Cosmologists and astronomers eagerly await December's launch of NASA's Swift satellite, so named because it will swiftly relay precise burst locations. A considerably beefed-up version of HETE 2, Swift is expected to lead to hundreds of well-studied bursts per year. Quick and accurate burst locations, Paczynski says, will allow powerful ground-based visible-light telescopes, such as Keck Observatory's 10-meter twins, to map the first generation of stars in regions otherwise too faint to attract attention.
Connections with X-Ray and Radio
The region around a black hole is an electromagnetic frenzy. Regardless of the size --be they the supermassive cores of galaxies or stellar-mass loners created by collapsing stars--black holes are gravitational sinks that pull in all matter that ventures too close. Matter swirls around a black hole in an accretion disk like water going down a drain. The commotion produces heat and releases radiation across the entire electromagnetic spectrum.
It is nothing less than a paradox how a black hole, notorious for pulling matter in and trapping it forever, also accelerates matter away in collimated jets moving near light speed. Scientists see jets from supermassive black holes (quasars and blazars) and from the stellar-mass variety closer to home (microquasars and microblazars). But the physics behind these outflows remains shrouded in mystery. "We don't even know the basics about jets," says Lynn Cominsky (Sonoma State University), a member of the GLAST team.
The facts astronomers do know lie in the intimate relationship among radio, X-ray, and gamma-ray emission. Jets produce lobes of radio waves as they ram into interstellar gas, and radio observatories such as the Very Large Array in New Mexico offer exquisite resolution to witness the collision. X-rays emerge from the innermost ring of the accretion disk--the point closest to the event horizon where temperature and velocity peak. The jets are likely powered by the accretion disk's large rotational energy and magnetic fields.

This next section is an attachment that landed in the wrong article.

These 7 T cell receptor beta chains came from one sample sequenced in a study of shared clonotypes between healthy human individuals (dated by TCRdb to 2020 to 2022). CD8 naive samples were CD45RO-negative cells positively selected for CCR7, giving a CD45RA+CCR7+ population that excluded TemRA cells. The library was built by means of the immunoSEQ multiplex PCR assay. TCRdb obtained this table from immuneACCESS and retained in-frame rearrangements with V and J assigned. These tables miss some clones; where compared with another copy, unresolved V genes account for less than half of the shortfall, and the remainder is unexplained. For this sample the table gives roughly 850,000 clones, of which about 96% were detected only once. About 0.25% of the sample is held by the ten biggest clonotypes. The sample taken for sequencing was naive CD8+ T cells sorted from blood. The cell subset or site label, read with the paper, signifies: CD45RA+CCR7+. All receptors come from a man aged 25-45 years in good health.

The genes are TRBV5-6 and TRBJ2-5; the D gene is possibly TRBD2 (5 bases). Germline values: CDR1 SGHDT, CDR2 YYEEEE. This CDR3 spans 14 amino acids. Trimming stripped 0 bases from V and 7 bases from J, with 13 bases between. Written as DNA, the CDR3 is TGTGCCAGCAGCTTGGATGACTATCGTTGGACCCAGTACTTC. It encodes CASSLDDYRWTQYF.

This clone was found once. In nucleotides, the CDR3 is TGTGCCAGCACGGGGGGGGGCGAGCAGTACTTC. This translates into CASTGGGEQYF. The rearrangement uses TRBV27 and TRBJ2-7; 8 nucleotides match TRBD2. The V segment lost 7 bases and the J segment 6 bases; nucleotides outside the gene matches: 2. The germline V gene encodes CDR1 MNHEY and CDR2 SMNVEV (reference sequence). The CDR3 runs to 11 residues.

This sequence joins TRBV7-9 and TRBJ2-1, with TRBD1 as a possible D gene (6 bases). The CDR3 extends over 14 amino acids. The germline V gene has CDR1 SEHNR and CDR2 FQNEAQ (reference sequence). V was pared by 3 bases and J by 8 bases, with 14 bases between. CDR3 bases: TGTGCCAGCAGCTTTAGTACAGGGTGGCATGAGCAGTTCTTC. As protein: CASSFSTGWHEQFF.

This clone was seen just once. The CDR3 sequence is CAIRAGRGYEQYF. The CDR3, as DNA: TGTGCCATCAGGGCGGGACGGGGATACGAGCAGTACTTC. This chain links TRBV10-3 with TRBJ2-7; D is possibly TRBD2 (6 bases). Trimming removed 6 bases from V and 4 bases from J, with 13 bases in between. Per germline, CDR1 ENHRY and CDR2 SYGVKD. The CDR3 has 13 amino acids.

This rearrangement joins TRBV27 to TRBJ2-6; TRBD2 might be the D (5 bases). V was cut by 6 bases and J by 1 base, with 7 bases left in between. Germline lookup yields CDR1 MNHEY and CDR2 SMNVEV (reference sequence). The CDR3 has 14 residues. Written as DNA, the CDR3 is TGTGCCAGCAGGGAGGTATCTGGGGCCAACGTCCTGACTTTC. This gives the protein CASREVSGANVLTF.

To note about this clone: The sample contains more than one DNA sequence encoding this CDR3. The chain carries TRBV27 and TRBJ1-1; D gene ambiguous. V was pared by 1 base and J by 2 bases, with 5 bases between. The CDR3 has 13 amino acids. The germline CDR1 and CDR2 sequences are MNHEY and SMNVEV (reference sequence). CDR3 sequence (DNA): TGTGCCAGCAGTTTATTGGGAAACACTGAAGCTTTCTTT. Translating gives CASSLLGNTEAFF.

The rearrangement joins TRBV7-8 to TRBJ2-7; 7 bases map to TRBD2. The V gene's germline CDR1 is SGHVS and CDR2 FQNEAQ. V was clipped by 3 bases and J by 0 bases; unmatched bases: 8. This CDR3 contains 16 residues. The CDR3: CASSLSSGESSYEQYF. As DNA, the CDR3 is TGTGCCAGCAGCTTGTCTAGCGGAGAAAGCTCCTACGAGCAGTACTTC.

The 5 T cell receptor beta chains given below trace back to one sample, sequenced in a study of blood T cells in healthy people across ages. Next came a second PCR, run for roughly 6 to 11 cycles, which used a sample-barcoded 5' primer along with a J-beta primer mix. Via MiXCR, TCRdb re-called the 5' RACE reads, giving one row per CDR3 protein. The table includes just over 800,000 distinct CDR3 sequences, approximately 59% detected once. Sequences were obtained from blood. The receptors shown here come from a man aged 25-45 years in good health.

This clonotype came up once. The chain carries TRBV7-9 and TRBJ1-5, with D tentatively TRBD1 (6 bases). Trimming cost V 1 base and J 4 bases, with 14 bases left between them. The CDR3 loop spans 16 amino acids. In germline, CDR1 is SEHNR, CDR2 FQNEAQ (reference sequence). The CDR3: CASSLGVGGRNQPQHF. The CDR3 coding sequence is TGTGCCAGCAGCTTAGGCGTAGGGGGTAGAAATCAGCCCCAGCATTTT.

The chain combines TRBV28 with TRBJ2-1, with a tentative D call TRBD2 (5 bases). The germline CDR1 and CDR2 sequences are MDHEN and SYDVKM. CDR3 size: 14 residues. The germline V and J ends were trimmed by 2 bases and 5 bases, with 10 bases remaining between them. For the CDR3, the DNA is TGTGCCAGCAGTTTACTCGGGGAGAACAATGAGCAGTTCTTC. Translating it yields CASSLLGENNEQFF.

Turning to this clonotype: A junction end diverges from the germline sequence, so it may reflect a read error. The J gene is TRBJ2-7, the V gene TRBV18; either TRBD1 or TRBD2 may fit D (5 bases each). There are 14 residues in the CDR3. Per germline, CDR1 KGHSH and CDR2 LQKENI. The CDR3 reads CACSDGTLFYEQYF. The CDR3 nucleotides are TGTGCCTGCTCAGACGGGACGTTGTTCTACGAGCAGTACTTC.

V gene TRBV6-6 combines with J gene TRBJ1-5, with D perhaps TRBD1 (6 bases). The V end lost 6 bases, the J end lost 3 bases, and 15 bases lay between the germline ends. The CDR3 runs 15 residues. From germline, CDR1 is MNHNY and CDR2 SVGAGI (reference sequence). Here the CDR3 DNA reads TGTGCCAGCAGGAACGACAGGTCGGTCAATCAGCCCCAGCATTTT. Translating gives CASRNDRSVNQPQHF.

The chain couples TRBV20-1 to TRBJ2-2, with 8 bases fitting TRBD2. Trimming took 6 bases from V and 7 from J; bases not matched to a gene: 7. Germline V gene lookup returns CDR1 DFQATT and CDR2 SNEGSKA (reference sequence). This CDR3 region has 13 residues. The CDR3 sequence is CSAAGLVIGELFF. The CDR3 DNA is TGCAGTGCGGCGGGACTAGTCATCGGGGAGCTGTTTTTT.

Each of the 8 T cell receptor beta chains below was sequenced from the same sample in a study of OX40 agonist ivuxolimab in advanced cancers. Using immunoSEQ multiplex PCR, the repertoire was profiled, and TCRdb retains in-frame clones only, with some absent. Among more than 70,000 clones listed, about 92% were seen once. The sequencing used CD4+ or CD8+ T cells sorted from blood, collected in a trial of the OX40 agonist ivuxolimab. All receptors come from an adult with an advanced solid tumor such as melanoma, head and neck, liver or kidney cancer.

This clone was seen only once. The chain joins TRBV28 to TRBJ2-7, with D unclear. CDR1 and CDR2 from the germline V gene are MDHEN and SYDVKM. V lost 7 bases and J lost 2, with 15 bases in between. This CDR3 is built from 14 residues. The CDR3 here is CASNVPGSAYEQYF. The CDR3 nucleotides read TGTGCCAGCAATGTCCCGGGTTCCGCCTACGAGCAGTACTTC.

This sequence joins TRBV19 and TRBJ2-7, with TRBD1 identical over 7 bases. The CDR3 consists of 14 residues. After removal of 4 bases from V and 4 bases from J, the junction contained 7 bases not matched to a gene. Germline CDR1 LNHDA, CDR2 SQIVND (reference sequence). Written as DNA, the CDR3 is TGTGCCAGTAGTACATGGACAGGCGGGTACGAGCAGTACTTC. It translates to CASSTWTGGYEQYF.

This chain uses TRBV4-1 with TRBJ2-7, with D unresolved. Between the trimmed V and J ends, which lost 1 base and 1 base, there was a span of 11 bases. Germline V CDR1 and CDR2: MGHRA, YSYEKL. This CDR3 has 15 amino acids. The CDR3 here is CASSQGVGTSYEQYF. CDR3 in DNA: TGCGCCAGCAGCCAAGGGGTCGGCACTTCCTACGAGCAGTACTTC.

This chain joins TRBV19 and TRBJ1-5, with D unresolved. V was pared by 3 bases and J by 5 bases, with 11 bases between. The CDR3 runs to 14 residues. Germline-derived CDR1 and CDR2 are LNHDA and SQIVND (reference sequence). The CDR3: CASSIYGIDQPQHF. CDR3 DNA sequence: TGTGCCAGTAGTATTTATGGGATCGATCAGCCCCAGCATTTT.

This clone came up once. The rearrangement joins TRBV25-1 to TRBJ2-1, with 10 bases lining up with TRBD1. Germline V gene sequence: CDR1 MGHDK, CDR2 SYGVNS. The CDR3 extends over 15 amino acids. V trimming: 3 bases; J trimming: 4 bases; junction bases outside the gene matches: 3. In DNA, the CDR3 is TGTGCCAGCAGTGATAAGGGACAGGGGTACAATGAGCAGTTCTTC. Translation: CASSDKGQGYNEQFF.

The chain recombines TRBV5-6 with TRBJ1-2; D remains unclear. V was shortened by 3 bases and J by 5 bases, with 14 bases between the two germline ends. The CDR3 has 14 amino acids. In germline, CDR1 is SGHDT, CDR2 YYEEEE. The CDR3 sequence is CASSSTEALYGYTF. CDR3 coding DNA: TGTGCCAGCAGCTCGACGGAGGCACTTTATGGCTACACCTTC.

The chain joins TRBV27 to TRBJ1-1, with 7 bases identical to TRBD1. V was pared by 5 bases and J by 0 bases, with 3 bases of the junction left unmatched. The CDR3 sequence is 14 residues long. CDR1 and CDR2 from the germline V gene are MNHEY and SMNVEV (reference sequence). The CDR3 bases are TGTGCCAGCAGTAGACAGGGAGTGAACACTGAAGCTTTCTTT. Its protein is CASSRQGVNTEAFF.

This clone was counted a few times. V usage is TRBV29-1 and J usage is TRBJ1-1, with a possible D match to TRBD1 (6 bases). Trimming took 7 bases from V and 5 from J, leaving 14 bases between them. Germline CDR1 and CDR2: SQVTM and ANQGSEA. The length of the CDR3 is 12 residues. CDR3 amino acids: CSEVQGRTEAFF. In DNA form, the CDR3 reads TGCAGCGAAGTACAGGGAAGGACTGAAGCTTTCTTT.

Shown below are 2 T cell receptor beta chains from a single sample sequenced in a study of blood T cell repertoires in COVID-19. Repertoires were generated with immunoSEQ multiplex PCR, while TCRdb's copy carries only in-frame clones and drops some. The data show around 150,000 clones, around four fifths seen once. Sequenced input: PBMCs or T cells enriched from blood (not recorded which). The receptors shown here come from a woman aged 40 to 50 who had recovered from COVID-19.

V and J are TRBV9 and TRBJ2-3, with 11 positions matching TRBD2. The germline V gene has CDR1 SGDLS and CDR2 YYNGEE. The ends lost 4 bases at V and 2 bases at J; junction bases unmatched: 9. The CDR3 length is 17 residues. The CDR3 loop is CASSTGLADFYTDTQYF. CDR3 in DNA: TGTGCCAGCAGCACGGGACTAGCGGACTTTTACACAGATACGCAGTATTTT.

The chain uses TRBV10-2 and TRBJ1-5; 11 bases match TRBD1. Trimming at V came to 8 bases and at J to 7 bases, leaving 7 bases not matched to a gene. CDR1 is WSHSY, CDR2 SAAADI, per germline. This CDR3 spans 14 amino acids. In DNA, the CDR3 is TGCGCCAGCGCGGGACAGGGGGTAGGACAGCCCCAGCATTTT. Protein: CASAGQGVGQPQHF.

Gamma rays are right in the middle of the action, where matter either pours in or shoots away. Guided by the finer resolution afforded by radio and X-ray instruments, GLAST will detect radiation from the jets' base, allowing astronomers to deduce the jets' overall shape, the types of particles they accelerate, and how they accelerate those particles. Integral joins in by observing the inner accretion disk--an area so hot that the gas emits soft gamma rays along with X-rays. Only through multiwavelength observations such as these can astronomers identify all the pieces in the puzzle.
The Gamma Ray's Solo Act
The gamma-ray realm is vast, and much of it remains inadequately explored. "We haven't seen a lot of this stuff yet," says Neil A. Gehrels (NASA/GSFC), who led the CGRO mission.
Supernova remnants (SNRs) are one known source for gamma rays. Our galaxy is transparent to gamma rays from particle decay, and SNRs both young and ancient reveal themselves through the radioactive decay forged in their explosions. Specific elements are seen at specific gamma-ray energies--a telltale signature of newly minted elements. Two isotopes particularly common to SNRs are titanium-44, with a 60-year half-life, and aluminum-26, with a 700,000-year half-life. Titanium-44 is a sign of a brand-new supernova--one that is perhaps hidden and enshrouded in dust that blocks all but the most penetrating photons. Aluminum-26 speaks of supernovae from millennia past.
Integral should detect these and other isotopes, uncovering supernova remnants and pinpointing their ages through a technique analogous to carbon-14 dating. Integral will also provide the most detailed map of the Milky Way's nucleosynthesis regions, where lighter elements are forged into oxygen, carbon, and the other atoms needed for life.